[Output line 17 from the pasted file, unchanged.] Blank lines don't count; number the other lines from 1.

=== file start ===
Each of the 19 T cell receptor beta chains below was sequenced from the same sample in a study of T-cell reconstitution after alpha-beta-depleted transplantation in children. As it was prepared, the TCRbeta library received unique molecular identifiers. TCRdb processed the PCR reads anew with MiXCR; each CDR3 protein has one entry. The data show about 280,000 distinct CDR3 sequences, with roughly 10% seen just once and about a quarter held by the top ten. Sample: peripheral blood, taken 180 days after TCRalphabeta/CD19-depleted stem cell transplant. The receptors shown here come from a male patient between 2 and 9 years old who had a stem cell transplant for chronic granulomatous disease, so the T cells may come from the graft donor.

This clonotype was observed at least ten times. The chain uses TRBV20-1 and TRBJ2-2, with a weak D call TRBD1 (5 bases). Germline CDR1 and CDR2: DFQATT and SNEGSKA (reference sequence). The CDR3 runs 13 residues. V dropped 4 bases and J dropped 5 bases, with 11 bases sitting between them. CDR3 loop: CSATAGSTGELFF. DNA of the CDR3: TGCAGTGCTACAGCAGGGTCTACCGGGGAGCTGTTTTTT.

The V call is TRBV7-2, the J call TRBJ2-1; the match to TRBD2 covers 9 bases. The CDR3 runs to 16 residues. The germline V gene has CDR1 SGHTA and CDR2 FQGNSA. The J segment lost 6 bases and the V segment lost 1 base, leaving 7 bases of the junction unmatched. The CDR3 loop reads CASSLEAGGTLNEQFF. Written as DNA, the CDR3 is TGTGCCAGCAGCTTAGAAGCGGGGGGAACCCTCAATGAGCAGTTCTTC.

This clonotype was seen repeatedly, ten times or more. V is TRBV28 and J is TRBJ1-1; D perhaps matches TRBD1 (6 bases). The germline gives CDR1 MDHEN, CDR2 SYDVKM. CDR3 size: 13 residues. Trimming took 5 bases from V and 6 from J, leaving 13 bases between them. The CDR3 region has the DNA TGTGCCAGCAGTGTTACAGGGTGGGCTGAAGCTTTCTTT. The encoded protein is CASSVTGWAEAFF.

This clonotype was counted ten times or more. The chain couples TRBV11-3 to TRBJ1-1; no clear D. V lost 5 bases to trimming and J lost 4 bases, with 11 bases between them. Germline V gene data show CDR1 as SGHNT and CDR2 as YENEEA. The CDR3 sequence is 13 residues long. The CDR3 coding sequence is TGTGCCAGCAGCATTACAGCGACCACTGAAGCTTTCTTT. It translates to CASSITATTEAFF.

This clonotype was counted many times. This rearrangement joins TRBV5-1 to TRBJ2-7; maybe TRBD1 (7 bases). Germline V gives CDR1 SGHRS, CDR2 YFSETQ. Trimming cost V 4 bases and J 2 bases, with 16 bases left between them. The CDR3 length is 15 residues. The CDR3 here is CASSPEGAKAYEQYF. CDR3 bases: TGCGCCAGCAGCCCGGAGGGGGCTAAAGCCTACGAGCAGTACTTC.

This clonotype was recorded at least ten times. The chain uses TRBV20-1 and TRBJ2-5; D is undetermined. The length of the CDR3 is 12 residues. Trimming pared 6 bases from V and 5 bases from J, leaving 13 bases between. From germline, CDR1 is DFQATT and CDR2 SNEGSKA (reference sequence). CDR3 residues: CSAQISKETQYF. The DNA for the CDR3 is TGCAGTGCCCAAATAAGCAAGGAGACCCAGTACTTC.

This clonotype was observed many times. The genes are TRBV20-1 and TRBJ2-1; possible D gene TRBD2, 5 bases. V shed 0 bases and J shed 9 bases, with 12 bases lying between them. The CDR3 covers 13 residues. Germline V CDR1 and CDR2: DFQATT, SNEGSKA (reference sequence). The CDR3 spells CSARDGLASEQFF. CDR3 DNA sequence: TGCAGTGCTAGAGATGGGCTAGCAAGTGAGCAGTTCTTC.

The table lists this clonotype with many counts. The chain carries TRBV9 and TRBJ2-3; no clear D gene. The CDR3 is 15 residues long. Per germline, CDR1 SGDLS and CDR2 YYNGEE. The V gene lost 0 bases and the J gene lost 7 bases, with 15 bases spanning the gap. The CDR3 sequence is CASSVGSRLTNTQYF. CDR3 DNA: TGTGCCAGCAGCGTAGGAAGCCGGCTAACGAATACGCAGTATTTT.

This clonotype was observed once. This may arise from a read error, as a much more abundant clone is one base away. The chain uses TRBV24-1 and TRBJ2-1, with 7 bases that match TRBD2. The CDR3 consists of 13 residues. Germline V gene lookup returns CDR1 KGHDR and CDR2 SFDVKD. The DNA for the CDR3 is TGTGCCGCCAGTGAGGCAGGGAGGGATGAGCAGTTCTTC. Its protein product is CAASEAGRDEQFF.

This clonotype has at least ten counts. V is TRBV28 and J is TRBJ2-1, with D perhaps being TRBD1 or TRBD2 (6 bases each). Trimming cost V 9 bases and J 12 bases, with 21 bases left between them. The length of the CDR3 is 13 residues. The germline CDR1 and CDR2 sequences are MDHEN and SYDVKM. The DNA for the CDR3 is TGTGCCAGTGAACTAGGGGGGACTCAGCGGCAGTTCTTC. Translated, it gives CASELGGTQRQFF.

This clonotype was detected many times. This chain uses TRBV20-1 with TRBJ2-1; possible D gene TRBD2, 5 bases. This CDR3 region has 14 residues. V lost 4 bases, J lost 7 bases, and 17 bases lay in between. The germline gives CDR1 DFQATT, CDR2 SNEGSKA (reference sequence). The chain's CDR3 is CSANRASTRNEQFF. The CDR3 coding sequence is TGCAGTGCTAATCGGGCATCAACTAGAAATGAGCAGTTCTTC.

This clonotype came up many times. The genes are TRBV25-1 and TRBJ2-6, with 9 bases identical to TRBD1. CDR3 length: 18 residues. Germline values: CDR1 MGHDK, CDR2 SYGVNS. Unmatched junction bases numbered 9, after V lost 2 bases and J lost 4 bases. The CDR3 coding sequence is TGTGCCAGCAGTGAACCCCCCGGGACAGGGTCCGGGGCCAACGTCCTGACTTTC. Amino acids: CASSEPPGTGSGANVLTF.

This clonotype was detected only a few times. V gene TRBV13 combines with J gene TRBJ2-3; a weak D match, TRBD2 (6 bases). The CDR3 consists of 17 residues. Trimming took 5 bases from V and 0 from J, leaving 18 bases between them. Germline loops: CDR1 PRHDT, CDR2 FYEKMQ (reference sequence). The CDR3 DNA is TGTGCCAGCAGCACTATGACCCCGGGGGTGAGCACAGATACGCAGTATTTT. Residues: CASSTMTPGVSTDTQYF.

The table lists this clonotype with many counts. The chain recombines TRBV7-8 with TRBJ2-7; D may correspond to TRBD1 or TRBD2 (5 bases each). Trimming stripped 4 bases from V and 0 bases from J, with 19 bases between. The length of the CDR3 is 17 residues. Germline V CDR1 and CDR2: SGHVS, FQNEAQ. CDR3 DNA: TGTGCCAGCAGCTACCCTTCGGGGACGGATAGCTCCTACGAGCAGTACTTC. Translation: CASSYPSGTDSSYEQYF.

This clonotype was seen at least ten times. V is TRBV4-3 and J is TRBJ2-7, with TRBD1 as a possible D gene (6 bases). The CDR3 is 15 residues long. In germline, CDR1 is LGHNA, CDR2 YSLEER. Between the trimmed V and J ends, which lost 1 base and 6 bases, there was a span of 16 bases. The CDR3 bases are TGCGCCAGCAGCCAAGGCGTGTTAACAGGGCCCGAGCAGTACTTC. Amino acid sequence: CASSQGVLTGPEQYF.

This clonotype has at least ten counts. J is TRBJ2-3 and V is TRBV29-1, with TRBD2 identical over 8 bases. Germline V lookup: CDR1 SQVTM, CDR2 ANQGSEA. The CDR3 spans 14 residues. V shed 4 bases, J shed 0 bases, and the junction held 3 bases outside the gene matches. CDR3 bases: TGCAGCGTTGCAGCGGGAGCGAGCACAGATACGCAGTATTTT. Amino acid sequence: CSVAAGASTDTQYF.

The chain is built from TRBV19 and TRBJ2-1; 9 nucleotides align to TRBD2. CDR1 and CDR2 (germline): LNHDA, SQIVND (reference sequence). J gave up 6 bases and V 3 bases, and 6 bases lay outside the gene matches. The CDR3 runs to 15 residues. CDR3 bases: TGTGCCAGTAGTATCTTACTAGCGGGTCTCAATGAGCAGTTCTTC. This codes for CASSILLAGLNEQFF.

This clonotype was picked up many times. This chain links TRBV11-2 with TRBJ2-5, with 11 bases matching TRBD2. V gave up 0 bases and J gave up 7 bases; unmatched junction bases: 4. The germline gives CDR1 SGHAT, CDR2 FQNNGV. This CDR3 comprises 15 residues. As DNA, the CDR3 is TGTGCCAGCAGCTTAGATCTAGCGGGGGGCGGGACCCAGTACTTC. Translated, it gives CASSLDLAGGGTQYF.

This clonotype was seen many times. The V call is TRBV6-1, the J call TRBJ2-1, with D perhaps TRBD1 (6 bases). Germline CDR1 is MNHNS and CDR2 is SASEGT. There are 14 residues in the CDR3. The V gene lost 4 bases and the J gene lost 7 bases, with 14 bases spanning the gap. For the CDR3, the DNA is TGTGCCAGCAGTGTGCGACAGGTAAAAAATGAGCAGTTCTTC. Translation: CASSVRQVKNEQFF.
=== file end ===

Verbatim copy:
This clonotype has at least ten counts. J is TRBJ2-3 and V is TRBV29-1, with TRBD2 identical over 8 bases. Germline V lookup: CDR1 SQVTM, CDR2 ANQGSEA. The CDR3 spans 14 residues. V shed 4 bases, J shed 0 bases, and the junction held 3 bases outside the gene matches. CDR3 bases: TGCAGCGTTGCAGCGGGAGCGAGCACAGATACGCAGTATTTT. Amino acid sequence: CSVAAGASTDTQYF.